Posted: 3/3/2009
Title: PASS THE PORT

Blog:                                                                                                                         

     Port wine is the foundation of Porto's economic success. When France was at war with England, the English could not get their supply of wine and so they turned to their oldest ally, Portugal.

    The wine was 'fortified' for the journey, being mixed with brandy and aged in barrels, and the sweet and smooth result was an instant success. Down on the quay side of Porto are restaurants and bars facing across the Douro River and the ´houses´ and cellars of Sandeman, Taylor, Cockburn, Graham, Croft and other producers, and you can walk across one of the six bridges to the other side for a tour, a taste, and a purchase. There are many old traditions about the drinking of port wine in England. There is the Hoggett Decanter, with a round bottom, so a drinker can't put it down and 'hog' it. Also a decantered bottle should be finished and drinkers not get up from the table until it's empty

    I was supposed to go north 40 km to Braga on Sunday for the MINHO DERBY between Braga and Vitoria de Guimaraes, 20km away, but it was moved to Monday evening, about the time I was due to fly back to UK, and I went to CD Trofense instead.

     So, I had most of Monday to visit some stadiums to add to my ´collection´. First a short Metro ride in Porto to Estadio de Besso, the home of Boavista. It was built in 1973 but remodelled in time for EURO 2004. Outside are a series of dedications in the pavement to past successes, including one that I photographed to the recent national championship of the womens's team, Portugal's best. Also there is a huge panther, the mascot, outside the club shop and bar. www.boavistafc.pt

    Inside I was shown around the 30,000 seat stadium. The club wears their unique black and white checkerboard jersey. In 2008 they were relegated after being mixed up in the Apilo Dourado corruption scandal involving the bribing of referees.

    North to Braga on the train takes one hour due to about 30 stops. From the station I take a taxi 2 km to AXA Stadium, nicknamed THE QUARRY. It's built into the cliffs and my taxi driver was allowed to drive into the mountain, which was like a scene from one of those James Bond movies. The EURO 2004 stadium is an extraordinary site, as many of you will remember from the televised action in 2004. The team is nicknamed 'Os Arcebispos', The Archbishops, or 'Arsenalistos', since a previous coach, Jozef Szabo, visited London and Highbury back in 1920 and changed the colours from green and white to Arsenal's distinctive red jerseys and white sleeves. www.scbraga.pt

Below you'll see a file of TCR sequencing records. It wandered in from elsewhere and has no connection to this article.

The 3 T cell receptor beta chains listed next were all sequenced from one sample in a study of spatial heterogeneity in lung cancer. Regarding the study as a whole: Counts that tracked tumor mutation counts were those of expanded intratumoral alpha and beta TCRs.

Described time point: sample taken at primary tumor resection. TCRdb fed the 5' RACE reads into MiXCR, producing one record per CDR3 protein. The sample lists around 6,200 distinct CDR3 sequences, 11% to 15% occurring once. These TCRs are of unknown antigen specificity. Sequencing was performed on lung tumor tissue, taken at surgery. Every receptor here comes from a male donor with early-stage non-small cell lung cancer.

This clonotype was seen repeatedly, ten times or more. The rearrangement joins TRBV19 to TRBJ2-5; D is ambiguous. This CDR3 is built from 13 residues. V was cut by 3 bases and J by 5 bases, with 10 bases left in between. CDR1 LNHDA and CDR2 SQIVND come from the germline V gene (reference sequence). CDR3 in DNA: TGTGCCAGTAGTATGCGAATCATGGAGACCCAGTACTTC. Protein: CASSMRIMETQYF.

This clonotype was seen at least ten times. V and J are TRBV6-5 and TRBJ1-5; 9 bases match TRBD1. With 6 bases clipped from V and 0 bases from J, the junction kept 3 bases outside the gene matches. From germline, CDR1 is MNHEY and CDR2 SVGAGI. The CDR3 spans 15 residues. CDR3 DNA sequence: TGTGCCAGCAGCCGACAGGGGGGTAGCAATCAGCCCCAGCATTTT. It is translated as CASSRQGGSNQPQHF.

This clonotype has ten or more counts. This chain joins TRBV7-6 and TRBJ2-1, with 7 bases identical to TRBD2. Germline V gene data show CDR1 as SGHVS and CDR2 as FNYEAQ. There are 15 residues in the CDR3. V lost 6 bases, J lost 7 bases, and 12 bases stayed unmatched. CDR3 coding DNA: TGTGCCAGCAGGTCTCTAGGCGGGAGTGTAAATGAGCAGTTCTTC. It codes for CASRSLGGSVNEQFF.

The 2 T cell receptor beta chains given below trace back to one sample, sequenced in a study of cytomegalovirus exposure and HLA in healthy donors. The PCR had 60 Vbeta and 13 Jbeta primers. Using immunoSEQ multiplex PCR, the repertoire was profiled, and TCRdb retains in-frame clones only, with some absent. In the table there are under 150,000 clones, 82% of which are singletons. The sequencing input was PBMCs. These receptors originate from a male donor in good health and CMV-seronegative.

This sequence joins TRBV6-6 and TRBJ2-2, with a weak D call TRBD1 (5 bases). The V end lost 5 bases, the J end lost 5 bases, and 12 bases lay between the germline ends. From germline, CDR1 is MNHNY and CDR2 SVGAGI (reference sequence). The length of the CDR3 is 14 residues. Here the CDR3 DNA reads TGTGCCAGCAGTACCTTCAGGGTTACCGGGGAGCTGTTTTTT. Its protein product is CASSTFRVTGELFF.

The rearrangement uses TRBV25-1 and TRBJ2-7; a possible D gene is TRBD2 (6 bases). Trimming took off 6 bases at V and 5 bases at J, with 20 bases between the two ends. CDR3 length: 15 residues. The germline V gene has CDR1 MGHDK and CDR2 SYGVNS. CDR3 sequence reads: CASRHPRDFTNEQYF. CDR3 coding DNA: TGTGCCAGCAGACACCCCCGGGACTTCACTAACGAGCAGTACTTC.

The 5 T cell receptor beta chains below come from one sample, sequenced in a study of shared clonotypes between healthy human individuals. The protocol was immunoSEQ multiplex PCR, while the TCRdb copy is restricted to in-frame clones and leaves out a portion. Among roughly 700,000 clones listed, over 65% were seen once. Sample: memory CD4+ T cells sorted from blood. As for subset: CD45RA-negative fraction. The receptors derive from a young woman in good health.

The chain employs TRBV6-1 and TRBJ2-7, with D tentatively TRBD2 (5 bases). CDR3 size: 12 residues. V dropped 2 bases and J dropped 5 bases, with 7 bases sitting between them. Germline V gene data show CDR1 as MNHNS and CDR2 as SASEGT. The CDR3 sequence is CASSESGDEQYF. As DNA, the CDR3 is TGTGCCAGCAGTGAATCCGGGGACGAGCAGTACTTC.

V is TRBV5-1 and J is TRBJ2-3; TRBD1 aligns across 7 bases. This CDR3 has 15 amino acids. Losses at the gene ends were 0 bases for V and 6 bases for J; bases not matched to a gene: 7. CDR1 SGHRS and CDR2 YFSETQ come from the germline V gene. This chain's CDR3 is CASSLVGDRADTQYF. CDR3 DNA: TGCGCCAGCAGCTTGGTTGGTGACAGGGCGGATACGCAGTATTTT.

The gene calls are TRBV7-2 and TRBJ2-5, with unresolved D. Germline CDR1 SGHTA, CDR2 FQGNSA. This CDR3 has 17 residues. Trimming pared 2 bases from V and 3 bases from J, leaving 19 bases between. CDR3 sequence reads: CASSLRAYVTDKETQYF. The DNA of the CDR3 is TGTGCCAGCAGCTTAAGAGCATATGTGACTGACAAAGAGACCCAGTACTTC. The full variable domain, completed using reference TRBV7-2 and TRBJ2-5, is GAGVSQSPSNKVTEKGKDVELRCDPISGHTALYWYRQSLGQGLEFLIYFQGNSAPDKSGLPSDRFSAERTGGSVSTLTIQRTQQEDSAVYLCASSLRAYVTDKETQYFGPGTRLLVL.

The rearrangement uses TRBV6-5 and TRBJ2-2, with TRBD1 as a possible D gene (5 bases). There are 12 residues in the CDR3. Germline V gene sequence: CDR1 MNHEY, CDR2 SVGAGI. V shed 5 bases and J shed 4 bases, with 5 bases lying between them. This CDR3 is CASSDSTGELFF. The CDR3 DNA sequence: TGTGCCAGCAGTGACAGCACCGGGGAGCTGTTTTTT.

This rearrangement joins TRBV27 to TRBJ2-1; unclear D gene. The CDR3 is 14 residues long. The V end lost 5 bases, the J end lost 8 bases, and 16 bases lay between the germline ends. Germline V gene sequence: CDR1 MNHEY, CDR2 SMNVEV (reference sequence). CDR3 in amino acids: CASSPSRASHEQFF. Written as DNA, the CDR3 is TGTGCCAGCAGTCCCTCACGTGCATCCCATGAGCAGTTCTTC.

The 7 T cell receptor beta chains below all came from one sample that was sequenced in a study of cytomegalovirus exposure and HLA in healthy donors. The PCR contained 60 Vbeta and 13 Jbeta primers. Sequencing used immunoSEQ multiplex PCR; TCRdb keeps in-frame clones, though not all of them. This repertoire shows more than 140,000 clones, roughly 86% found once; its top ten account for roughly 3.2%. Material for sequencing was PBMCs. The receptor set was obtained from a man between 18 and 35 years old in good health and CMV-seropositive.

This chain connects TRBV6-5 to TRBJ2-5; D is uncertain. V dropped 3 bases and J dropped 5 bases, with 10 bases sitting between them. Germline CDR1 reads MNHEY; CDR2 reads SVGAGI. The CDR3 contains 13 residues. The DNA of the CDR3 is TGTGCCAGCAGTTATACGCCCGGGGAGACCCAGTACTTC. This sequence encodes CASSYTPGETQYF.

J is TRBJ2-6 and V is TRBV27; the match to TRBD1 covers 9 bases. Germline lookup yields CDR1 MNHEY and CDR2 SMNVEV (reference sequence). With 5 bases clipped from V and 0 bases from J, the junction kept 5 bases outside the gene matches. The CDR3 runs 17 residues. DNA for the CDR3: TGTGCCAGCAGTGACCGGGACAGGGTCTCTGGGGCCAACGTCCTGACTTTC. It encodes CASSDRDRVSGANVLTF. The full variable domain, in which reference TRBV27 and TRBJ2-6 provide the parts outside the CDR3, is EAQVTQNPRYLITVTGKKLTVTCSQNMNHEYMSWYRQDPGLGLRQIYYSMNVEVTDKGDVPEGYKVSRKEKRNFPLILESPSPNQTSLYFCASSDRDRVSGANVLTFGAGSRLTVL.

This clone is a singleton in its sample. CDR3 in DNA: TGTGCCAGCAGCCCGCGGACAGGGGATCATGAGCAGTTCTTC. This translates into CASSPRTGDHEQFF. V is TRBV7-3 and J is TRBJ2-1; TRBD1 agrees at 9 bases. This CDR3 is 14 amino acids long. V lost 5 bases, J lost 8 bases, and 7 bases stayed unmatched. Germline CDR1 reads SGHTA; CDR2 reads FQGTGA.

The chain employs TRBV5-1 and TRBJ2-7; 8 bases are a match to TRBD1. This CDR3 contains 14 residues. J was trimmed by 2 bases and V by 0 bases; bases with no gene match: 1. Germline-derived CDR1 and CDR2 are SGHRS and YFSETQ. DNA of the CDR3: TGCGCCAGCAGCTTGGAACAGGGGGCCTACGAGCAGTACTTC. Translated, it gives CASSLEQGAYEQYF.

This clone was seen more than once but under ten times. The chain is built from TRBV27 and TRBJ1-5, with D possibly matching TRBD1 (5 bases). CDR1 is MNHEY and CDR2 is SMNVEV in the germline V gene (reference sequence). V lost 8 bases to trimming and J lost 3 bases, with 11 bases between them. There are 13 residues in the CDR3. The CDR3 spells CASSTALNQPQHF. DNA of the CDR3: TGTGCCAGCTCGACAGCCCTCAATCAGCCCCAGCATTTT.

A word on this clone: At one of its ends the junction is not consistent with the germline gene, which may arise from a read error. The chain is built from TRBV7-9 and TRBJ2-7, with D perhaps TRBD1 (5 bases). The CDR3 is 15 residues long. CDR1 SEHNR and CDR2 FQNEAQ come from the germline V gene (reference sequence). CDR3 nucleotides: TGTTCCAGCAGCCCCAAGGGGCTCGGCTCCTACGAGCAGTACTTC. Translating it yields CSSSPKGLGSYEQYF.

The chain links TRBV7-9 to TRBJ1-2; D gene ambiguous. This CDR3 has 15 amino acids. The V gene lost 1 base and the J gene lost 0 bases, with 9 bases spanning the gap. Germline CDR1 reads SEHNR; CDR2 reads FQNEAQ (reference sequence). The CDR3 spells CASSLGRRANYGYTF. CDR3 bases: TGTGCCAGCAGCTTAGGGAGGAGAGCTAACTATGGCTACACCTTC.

In the 2007 UEFA CUP they played Hammerby, Bolton Wanderers, Bayern Munchen, Aris, Red Star Belgrade and lost eventually to Bremen.  After my photo opportunity inside The Axa the taxi took me to the bus station, where luckily the local bus to Guimareas was about to depart up a winding highway, 20 km into the mountains. Vitoria de Guimaraes play at another EURO 2004 stadium, Estadio D. Afonso Henriques, 30,000 seats, in a park like setting on the edge of town. They were in the top division for 20 years until relegation for one season in 2006/07. www.vitoriasc.pt

    The Minho rivalry with Braga is a big deal. Their fans 'The White Angels',  Somos Unicos -We are Unique.  The city is the birthplace of Portuguese nationality where the first king, Alfonso I was born in 1109.  The Minho Derbies are called The Duels, with packed stadiums. I found out later that Braga won 1-0 with an 8th minute goal from Paulo Rosales.

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